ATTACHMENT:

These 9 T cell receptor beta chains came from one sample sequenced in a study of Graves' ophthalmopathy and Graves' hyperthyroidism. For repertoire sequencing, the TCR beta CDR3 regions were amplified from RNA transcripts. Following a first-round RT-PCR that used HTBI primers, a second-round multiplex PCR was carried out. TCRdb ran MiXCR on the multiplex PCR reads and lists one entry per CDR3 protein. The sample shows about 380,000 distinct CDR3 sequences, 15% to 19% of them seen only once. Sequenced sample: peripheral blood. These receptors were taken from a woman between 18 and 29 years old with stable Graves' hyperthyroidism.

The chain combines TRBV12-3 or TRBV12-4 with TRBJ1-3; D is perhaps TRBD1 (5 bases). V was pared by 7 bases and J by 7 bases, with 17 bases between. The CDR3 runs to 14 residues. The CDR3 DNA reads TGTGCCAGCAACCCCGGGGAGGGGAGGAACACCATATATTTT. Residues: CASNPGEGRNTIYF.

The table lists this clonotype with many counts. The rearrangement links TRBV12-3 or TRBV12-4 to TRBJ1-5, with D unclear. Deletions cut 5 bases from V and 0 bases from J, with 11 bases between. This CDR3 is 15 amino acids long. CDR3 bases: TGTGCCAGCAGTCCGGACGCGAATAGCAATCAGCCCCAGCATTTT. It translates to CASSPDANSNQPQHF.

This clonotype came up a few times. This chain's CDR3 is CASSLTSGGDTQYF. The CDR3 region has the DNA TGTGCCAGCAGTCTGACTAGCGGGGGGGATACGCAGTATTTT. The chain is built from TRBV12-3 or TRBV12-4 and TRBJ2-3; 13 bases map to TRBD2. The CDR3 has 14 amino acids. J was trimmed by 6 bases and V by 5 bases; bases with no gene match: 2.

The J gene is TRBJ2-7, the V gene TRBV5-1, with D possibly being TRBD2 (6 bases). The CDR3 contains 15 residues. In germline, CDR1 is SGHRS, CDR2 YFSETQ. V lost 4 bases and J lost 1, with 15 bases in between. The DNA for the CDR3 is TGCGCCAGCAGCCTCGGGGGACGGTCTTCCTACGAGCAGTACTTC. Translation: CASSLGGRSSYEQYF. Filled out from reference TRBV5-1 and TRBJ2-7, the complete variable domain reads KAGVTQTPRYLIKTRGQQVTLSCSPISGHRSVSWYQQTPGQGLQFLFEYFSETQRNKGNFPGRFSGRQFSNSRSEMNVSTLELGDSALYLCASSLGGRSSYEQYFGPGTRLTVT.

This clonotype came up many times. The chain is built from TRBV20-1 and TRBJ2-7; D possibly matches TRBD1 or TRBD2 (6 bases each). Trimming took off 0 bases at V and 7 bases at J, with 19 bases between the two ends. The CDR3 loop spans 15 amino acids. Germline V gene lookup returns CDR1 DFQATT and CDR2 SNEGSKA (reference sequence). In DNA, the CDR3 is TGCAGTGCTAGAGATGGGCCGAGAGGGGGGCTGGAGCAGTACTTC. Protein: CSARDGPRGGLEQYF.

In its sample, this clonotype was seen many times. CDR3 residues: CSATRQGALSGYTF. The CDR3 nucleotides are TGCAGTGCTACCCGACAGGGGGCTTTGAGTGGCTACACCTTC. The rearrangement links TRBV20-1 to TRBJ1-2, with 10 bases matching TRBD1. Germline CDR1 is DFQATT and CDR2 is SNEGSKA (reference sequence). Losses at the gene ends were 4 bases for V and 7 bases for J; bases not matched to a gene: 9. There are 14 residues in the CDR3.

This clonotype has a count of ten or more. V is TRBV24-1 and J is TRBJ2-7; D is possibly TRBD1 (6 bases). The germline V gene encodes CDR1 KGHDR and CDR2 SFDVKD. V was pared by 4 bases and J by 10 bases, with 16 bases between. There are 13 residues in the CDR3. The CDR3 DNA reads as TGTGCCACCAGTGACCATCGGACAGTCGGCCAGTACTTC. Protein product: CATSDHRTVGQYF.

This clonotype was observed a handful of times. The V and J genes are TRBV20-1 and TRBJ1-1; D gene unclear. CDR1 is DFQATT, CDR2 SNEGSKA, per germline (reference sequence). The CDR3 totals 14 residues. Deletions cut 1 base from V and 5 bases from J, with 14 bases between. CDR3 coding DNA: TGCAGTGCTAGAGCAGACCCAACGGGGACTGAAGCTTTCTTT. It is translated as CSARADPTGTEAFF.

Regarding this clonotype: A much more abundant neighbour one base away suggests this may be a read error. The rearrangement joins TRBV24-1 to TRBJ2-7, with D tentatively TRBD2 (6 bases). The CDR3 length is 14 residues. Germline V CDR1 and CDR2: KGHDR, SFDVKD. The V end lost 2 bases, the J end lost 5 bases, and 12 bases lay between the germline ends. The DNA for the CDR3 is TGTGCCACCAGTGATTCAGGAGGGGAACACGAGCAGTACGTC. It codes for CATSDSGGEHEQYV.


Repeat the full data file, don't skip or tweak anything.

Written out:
These 9 T cell receptor beta chains came from one sample sequenced in a study of Graves' ophthalmopathy and Graves' hyperthyroidism. For repertoire sequencing, the TCR beta CDR3 regions were amplified from RNA transcripts. Following a first-round RT-PCR that used HTBI primers, a second-round multiplex PCR was carried out. TCRdb ran MiXCR on the multiplex PCR reads and lists one entry per CDR3 protein. The sample shows about 380,000 distinct CDR3 sequences, 15% to 19% of them seen only once. Sequenced sample: peripheral blood. These receptors were taken from a woman between 18 and 29 years old with stable Graves' hyperthyroidism.

The chain combines TRBV12-3 or TRBV12-4 with TRBJ1-3; D is perhaps TRBD1 (5 bases). V was pared by 7 bases and J by 7 bases, with 17 bases between. The CDR3 runs to 14 residues. The CDR3 DNA reads TGTGCCAGCAACCCCGGGGAGGGGAGGAACACCATATATTTT. Residues: CASNPGEGRNTIYF.

The table lists this clonotype with many counts. The rearrangement links TRBV12-3 or TRBV12-4 to TRBJ1-5, with D unclear. Deletions cut 5 bases from V and 0 bases from J, with 11 bases between. This CDR3 is 15 amino acids long. CDR3 bases: TGTGCCAGCAGTCCGGACGCGAATAGCAATCAGCCCCAGCATTTT. It translates to CASSPDANSNQPQHF.

This clonotype came up a few times. This chain's CDR3 is CASSLTSGGDTQYF. The CDR3 region has the DNA TGTGCCAGCAGTCTGACTAGCGGGGGGGATACGCAGTATTTT. The chain is built from TRBV12-3 or TRBV12-4 and TRBJ2-3; 13 bases map to TRBD2. The CDR3 has 14 amino acids. J was trimmed by 6 bases and V by 5 bases; bases with no gene match: 2.

The J gene is TRBJ2-7, the V gene TRBV5-1, with D possibly being TRBD2 (6 bases). The CDR3 contains 15 residues. In germline, CDR1 is SGHRS, CDR2 YFSETQ. V lost 4 bases and J lost 1, with 15 bases in between. The DNA for the CDR3 is TGCGCCAGCAGCCTCGGGGGACGGTCTTCCTACGAGCAGTACTTC. Translation: CASSLGGRSSYEQYF. Filled out from reference TRBV5-1 and TRBJ2-7, the complete variable domain reads KAGVTQTPRYLIKTRGQQVTLSCSPISGHRSVSWYQQTPGQGLQFLFEYFSETQRNKGNFPGRFSGRQFSNSRSEMNVSTLELGDSALYLCASSLGGRSSYEQYFGPGTRLTVT.

This clonotype came up many times. The chain is built from TRBV20-1 and TRBJ2-7; D possibly matches TRBD1 or TRBD2 (6 bases each). Trimming took off 0 bases at V and 7 bases at J, with 19 bases between the two ends. The CDR3 loop spans 15 amino acids. Germline V gene lookup returns CDR1 DFQATT and CDR2 SNEGSKA (reference sequence). In DNA, the CDR3 is TGCAGTGCTAGAGATGGGCCGAGAGGGGGGCTGGAGCAGTACTTC. Protein: CSARDGPRGGLEQYF.

In its sample, this clonotype was seen many times. CDR3 residues: CSATRQGALSGYTF. The CDR3 nucleotides are TGCAGTGCTACCCGACAGGGGGCTTTGAGTGGCTACACCTTC. The rearrangement links TRBV20-1 to TRBJ1-2, with 10 bases matching TRBD1. Germline CDR1 is DFQATT and CDR2 is SNEGSKA (reference sequence). Losses at the gene ends were 4 bases for V and 7 bases for J; bases not matched to a gene: 9. There are 14 residues in the CDR3.

This clonotype has a count of ten or more. V is TRBV24-1 and J is TRBJ2-7; D is possibly TRBD1 (6 bases). The germline V gene encodes CDR1 KGHDR and CDR2 SFDVKD. V was pared by 4 bases and J by 10 bases, with 16 bases between. There are 13 residues in the CDR3. The CDR3 DNA reads as TGTGCCACCAGTGACCATCGGACAGTCGGCCAGTACTTC. Protein product: CATSDHRTVGQYF.

This clonotype was observed a handful of times. The V and J genes are TRBV20-1 and TRBJ1-1; D gene unclear. CDR1 is DFQATT, CDR2 SNEGSKA, per germline (reference sequence). The CDR3 totals 14 residues. Deletions cut 1 base from V and 5 bases from J, with 14 bases between. CDR3 coding DNA: TGCAGTGCTAGAGCAGACCCAACGGGGACTGAAGCTTTCTTT. It is translated as CSARADPTGTEAFF.

Regarding this clonotype: A much more abundant neighbour one base away suggests this may be a read error. The rearrangement joins TRBV24-1 to TRBJ2-7, with D tentatively TRBD2 (6 bases). The CDR3 length is 14 residues. Germline V CDR1 and CDR2: KGHDR, SFDVKD. The V end lost 2 bases, the J end lost 5 bases, and 12 bases lay between the germline ends. The DNA for the CDR3 is TGTGCCACCAGTGATTCAGGAGGGGAACACGAGCAGTACGTC. It codes for CATSDSGGEHEQYV.